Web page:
Lenin Consolidate His Power Analysis

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Register to read the introduction… This topic of discussion falls into the category of one of the longer-term effects in Lenin’s chief policies enacted by his aims and ideology. War Communism was an emergency programme established by Lenin during the civil war. It was also a method he used to try and consolidate his power and maintain control of the country. War Communism- helped Lenin achieve his aims of controlling Russia and move towards a more socialist state. The industry was nationalised, grain requisitioning from the peasants to be able to fight the civil war, banning of private trade, labour discipline and the Red Terror. All helped Lenin and the Bolsheviks win the Civil War and so securing their power as well as carry out Bolshevik ideology. As War Communism made Lenin able to win the civil war and secure his power, it was therefore very possible to argue that Lenin's rise to power was not complete until after the civil war when he had full control over the country. War Communism was in favour of Lenin being able to consolidate power as the Bolsheviks used terror effectively. There was a six week period known as the Red Terror that saw any remaining aristocracy (most begun to flee the country after February revolution). Monarchists and riches middle class, were arrested, executed, exiled or stripped of their power, estates and privilege. Additionally, in March, the Treaty of Brest-Litovsk signed with the Germans, was …show more content…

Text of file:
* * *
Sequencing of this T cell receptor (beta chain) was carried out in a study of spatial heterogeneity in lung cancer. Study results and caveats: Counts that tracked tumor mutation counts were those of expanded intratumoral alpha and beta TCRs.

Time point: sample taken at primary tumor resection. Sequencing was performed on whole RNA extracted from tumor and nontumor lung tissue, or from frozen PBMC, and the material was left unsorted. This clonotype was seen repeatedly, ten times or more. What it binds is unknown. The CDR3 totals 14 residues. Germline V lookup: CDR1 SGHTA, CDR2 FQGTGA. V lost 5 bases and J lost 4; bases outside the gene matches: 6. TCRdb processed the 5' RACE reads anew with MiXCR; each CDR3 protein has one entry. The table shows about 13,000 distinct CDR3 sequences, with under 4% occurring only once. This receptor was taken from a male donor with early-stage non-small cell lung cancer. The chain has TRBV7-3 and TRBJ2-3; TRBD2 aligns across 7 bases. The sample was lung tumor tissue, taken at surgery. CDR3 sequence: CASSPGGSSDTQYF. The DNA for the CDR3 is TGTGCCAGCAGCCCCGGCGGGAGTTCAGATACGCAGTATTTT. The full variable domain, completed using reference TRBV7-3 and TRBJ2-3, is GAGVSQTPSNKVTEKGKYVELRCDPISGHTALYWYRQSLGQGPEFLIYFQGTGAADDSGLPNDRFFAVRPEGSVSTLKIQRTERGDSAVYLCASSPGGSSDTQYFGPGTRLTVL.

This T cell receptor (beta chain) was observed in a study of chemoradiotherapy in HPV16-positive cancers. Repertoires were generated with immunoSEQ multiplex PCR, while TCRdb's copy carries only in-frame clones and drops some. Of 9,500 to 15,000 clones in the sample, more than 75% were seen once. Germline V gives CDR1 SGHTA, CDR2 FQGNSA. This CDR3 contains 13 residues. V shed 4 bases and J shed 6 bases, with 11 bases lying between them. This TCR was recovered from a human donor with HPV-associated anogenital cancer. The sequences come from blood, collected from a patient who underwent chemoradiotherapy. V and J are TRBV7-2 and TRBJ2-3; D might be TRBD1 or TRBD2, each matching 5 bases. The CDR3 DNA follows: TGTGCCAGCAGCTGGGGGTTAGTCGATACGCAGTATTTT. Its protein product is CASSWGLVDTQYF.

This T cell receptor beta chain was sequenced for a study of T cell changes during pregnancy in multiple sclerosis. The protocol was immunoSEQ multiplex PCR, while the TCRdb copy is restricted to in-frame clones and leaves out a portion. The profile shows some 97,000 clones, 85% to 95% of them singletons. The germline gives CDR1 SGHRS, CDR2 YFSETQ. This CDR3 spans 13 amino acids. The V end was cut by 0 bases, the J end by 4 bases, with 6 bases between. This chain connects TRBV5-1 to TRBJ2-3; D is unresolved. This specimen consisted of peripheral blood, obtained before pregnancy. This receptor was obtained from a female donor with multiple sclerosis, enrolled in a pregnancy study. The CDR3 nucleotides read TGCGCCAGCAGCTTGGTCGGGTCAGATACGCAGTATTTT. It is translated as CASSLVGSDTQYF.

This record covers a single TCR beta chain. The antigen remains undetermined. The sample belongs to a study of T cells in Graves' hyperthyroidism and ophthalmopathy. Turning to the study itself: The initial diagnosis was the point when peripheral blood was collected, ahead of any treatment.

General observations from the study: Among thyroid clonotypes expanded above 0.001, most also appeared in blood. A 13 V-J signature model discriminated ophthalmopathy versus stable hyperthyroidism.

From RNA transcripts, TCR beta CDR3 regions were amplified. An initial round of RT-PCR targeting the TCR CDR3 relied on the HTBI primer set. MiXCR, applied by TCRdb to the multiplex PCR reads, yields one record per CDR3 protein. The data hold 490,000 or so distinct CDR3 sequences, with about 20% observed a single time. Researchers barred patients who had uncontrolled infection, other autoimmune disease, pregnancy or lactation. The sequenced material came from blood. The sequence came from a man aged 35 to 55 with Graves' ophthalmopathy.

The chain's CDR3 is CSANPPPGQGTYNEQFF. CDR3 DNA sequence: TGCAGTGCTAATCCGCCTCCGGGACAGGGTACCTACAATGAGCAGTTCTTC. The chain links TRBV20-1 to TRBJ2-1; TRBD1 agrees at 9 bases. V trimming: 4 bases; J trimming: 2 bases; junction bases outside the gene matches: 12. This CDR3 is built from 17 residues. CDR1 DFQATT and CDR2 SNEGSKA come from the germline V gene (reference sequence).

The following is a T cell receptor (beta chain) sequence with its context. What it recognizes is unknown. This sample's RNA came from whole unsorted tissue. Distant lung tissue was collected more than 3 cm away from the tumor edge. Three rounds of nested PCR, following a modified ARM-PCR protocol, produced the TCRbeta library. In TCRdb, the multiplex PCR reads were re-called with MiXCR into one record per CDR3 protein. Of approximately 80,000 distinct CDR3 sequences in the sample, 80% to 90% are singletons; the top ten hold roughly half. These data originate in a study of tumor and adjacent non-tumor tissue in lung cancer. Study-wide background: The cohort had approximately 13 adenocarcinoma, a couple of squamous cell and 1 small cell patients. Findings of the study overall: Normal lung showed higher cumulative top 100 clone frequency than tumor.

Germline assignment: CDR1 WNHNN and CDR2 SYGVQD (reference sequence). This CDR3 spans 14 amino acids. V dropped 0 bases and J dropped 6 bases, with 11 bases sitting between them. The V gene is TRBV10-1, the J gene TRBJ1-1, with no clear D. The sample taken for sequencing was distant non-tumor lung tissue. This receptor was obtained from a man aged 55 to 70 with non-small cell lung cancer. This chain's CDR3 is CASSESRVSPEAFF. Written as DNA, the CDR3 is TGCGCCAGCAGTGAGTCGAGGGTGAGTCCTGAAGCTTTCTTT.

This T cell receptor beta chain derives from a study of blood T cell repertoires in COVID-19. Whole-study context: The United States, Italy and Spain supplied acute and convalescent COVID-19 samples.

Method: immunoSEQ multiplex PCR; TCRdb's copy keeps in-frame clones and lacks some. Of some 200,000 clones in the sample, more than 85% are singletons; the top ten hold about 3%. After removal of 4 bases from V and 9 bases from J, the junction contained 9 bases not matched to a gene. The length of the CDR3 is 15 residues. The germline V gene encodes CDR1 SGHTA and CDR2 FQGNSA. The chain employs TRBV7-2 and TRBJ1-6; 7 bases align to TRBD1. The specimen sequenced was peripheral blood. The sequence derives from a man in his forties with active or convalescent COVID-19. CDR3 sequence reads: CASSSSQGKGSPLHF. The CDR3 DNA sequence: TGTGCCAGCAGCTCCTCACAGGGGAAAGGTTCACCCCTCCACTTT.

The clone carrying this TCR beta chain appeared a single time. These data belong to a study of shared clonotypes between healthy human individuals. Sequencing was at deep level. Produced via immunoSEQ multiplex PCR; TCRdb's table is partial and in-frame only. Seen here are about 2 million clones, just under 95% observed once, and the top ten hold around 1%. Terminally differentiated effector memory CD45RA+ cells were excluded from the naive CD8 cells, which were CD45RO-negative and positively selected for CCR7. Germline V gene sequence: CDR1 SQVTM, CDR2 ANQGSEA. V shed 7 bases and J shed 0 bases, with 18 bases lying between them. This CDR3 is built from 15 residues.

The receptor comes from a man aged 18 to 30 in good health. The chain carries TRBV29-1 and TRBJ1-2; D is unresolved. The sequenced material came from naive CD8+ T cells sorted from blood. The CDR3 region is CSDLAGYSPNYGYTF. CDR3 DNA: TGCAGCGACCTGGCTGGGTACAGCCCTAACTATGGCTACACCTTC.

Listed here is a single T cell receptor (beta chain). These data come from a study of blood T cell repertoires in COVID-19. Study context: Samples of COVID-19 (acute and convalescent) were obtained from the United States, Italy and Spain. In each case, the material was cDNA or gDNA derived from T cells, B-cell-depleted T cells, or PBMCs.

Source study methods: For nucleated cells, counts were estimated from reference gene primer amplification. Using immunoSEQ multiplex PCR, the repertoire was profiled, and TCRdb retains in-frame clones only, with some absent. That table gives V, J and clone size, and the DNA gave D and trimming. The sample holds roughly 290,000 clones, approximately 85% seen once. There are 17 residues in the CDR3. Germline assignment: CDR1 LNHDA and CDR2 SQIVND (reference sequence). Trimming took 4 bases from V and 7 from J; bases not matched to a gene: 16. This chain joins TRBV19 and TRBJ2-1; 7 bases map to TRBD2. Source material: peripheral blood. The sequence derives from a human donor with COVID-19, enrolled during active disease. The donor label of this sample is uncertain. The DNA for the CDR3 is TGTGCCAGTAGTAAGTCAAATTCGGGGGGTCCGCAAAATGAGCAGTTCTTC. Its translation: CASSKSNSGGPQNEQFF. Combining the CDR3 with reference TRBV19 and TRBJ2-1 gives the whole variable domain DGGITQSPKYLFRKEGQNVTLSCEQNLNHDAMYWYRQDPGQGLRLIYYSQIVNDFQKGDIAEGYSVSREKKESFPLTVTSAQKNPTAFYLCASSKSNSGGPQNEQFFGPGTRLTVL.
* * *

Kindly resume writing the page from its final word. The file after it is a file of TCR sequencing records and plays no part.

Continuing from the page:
An example of this would be that the Bolsheviks were highly disciplined party that was fiercely loyal to Lenin and was also a politically astute man. Lenin was able to adapt Marxism to fit the changing situation, keeping Bolshevik support and popularising the parties polices. Furthermore, another advantage was that radical parties were very popular in Russia before the October Revolution and Lenin was skilfully able to take some of the policies of his rivals and make them appear to both Marxism and distinctly …show more content…
There are two main topics that refute such as my first viewpoint is that the Bolshevik party had no experience of running a country before and they did also not have the support from most of the Russian population. Therefore they were in a weak position and need more support. Lenin could not afford the popular tide of aspirations that had led to the failure of the Tsar as well as the Provisional Government, so he gave the people what they wanted in order to secure support for his reign. For example Lenin gave the Russian people Land reform. This was an aim that gave that gave the peasants the right to take over the estates of the gentry, without compensation to the landlords, and for themselves decide the best way to divide it up. This however, went against Bolshevik ideology and was the start of the "kulak problem" that Stalin was later to be faced with.
Another point in refute to this statement is that Maxim Gorky, a leading Bolshevik party, intellectual, was particularly unhappy with Lenin’s actions. He revealed his despondency of the time, writing “the best Russians had lived for almost a 100 years with the idea of a Constituent Assembly as a political

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